By Dr. Veja Tillman, DVM
Whether it is the next hurricane or other natural disaster, or it is man-made, having a plan for your pets must be included with your family’s emergency plan. But where do you start? The lists below will give you a basic idea of what to have in your pet’s kit.
Having clear identification on your pet on a collar or microchip will help emergency responders reunite pets with their owners quickly. This should include your pet(s) name, your name, address, phone number, an emergency contact, and your veterinarian’s information. If your pet(s) has a microchip, keep a record of the microchip number and keep the registration of the microchip accurate and up to date.
Make photocopies and digital copies of veterinary documents, including medical and vaccination records, conditions, and medications. It is also helpful to take current photographs of your pets for identification purposes.
It is important to keep pet(s) from separate households separate especially in stressful and confined situations. Maintain safety and the best hygiene for your pet by packing a leash, collar, and/or harness for each pet, familiar items to make pets feel comfortable (favorite toys, treats, blankets), and alternative housing large enough to be bedded properly and house two no-spill bowls (and a small litter box for cats) with some legroom leftover. It’s also recommended to pre-arrange an evacuation site for your family and pet(s) outside your immediate area. Ideally, this will be a friend/relative or a pet-friendly hotel.
Small Animal First Aid Kit
It is a good idea to consult your veterinarian for advice on making an evacuation kit that will be appropriate for your pet(s) needs. Examples of what may be included in a small animal first aid kit include but are not limited to: minimum 2-week supply of medications and preventatives with clearly labeled instructions and veterinary/refill contact information, antibiotic ointment, cotton bandages and bandage tape, saline flush, non-adherent bandage pads, and a digital thermometer.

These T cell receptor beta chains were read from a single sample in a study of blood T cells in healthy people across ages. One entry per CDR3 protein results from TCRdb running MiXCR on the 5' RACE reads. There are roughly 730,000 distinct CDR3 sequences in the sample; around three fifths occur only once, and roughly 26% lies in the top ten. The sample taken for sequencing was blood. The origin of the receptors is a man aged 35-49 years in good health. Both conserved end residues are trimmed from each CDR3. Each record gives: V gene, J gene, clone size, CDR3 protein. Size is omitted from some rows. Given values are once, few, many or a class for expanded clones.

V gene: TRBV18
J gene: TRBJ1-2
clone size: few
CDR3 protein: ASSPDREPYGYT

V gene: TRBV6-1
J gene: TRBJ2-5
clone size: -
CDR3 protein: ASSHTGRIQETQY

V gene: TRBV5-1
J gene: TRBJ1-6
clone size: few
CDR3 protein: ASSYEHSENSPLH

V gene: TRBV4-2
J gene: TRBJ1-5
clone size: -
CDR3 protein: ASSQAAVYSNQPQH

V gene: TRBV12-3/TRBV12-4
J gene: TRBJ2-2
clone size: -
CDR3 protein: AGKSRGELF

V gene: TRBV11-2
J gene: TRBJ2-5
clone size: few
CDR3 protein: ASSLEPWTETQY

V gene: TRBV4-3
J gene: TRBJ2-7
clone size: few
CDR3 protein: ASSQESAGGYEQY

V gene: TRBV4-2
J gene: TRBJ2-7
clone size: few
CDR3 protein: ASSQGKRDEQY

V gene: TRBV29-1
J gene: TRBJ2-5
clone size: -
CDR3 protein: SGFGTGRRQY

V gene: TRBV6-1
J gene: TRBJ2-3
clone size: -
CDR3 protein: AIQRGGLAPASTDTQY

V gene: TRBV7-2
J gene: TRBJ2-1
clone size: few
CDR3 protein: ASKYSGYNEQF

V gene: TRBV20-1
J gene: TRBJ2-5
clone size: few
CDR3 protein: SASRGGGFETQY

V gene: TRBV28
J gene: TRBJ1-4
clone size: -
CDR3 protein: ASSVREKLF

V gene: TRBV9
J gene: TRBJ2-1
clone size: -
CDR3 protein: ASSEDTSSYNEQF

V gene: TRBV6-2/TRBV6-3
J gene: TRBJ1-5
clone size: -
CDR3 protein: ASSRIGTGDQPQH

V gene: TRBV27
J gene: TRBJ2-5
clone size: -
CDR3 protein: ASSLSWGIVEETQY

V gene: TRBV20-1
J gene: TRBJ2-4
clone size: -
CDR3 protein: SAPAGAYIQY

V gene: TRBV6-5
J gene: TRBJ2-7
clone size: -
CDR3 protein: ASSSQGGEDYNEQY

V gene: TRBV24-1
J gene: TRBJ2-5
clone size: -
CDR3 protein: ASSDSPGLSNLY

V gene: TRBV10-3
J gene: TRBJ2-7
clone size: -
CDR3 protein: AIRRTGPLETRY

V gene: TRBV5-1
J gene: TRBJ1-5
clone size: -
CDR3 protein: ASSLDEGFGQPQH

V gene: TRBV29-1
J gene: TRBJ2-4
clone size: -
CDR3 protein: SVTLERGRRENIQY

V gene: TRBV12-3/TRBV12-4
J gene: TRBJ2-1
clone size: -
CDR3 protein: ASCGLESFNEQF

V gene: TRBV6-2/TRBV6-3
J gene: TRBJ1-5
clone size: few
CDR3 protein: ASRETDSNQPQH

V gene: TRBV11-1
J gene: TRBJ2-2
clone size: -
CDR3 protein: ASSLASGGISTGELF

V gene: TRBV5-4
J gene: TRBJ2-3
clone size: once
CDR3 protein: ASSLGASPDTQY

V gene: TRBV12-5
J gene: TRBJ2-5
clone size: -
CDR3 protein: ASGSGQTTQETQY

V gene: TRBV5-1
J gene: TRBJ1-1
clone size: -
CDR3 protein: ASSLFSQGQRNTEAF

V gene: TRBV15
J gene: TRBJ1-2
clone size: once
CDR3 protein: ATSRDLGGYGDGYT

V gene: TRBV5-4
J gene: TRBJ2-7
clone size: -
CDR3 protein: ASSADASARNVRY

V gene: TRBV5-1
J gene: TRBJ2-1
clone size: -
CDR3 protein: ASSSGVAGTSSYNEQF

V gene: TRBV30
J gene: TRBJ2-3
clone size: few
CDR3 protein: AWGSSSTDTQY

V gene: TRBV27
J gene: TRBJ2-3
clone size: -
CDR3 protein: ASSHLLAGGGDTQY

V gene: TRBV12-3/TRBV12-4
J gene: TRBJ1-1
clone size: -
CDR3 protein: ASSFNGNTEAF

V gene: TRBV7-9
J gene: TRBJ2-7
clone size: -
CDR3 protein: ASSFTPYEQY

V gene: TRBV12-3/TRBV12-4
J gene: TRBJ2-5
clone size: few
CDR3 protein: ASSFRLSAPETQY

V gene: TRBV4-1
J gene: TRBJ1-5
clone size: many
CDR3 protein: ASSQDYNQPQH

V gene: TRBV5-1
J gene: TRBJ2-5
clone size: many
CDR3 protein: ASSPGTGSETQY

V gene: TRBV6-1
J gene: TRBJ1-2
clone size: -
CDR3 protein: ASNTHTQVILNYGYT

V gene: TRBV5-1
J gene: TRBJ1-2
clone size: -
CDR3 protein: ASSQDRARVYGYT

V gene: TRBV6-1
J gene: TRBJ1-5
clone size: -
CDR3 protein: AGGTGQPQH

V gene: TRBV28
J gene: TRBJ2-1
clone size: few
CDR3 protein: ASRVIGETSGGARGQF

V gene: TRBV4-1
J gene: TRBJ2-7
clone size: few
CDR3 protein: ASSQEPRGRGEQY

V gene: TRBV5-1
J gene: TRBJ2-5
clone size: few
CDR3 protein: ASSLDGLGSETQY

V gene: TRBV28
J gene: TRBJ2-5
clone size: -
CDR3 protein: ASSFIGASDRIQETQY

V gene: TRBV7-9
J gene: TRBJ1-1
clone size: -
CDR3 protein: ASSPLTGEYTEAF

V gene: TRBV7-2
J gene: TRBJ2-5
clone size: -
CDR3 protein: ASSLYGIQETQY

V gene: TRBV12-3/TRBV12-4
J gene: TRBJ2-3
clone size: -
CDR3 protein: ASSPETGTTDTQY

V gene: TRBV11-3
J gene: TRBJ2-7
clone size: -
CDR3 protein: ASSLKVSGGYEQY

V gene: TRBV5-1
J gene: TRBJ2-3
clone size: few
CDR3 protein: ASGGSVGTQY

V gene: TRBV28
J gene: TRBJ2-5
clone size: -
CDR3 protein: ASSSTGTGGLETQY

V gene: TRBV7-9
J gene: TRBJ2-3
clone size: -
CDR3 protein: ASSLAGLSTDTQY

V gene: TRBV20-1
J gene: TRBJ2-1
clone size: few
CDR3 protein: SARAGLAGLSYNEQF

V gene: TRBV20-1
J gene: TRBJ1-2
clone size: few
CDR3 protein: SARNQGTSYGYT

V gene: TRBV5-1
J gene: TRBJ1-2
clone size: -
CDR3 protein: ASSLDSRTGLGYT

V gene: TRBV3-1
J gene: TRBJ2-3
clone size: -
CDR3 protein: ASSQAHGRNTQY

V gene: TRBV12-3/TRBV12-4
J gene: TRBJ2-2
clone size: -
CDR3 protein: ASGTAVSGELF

Emergency Contact Numbers
Prepare a list of emergency contact numbers now before a disaster strikes. This includes numbers for you, a local contact person, pet-friendly hotels, local and out-of-area vets and boarding facilities, local services such as Animal Control and shelters, Red Cross, and first responders. It is also recommended to keep a list of online “lost pet” sites. Keep one copy of this list near your telephone and one copy in your animal evacuation kit.
Maintaining Your Kit
After assembling your kit remember to maintain it so it’s ready when needed. This means updating medical records at least twice a year, re-evaluate your pet’s needs at least twice a year, and updating photos, food, water and medications as often as possible.
Your pet’s disaster kit should be assembled in an easy-to-carry, waterproof tote and stored in an easily-accessible, temperature-controlled area. Make sure all family members know where the kit is kept. Finally, consult your veterinarian for advice on making a Pet Emergency Kit that is appropriate for your pet’s individual needs.
Dr. Tillman is a 2002 graduate of Tuskegee University School of Veterinary Medicine. Her veterinary practice and work experience focus on patients at emergency and critical care centers in Southwest Florida. She is the owner of Just 4 Pets Wellness Center and can be reached at 239-270-5721.